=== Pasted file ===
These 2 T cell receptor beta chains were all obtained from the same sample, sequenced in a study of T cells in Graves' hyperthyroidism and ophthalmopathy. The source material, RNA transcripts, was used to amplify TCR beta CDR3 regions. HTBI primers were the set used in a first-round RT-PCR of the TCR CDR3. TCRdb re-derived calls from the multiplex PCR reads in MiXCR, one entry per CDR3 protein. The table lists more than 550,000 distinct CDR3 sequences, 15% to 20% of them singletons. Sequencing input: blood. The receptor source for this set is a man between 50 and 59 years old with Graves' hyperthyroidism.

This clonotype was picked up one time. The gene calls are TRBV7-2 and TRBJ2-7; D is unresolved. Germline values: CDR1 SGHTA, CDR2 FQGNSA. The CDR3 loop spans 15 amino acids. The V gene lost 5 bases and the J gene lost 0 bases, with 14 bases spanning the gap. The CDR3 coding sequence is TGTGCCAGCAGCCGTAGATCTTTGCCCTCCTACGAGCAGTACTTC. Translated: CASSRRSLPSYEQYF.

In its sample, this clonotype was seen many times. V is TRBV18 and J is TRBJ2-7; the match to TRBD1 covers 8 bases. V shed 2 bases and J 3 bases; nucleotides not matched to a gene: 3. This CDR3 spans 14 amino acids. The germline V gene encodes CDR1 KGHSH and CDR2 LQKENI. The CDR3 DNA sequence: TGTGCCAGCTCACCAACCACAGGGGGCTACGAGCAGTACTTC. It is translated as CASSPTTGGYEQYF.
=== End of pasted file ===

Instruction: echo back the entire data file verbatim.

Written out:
These 2 T cell receptor beta chains were all obtained from the same sample, sequenced in a study of T cells in Graves' hyperthyroidism and ophthalmopathy. The source material, RNA transcripts, was used to amplify TCR beta CDR3 regions. HTBI primers were the set used in a first-round RT-PCR of the TCR CDR3. TCRdb re-derived calls from the multiplex PCR reads in MiXCR, one entry per CDR3 protein. The table lists more than 550,000 distinct CDR3 sequences, 15% to 20% of them singletons. Sequencing input: blood. The receptor source for this set is a man between 50 and 59 years old with Graves' hyperthyroidism.

This clonotype was picked up one time. The gene calls are TRBV7-2 and TRBJ2-7; D is unresolved. Germline values: CDR1 SGHTA, CDR2 FQGNSA. The CDR3 loop spans 15 amino acids. The V gene lost 5 bases and the J gene lost 0 bases, with 14 bases spanning the gap. The CDR3 coding sequence is TGTGCCAGCAGCCGTAGATCTTTGCCCTCCTACGAGCAGTACTTC. Translated: CASSRRSLPSYEQYF.

In its sample, this clonotype was seen many times. V is TRBV18 and J is TRBJ2-7; the match to TRBD1 covers 8 bases. V shed 2 bases and J 3 bases; nucleotides not matched to a gene: 3. This CDR3 spans 14 amino acids. The germline V gene encodes CDR1 KGHSH and CDR2 LQKENI. The CDR3 DNA sequence: TGTGCCAGCTCACCAACCACAGGGGGCTACGAGCAGTACTTC. It is translated as CASSPTTGGYEQYF.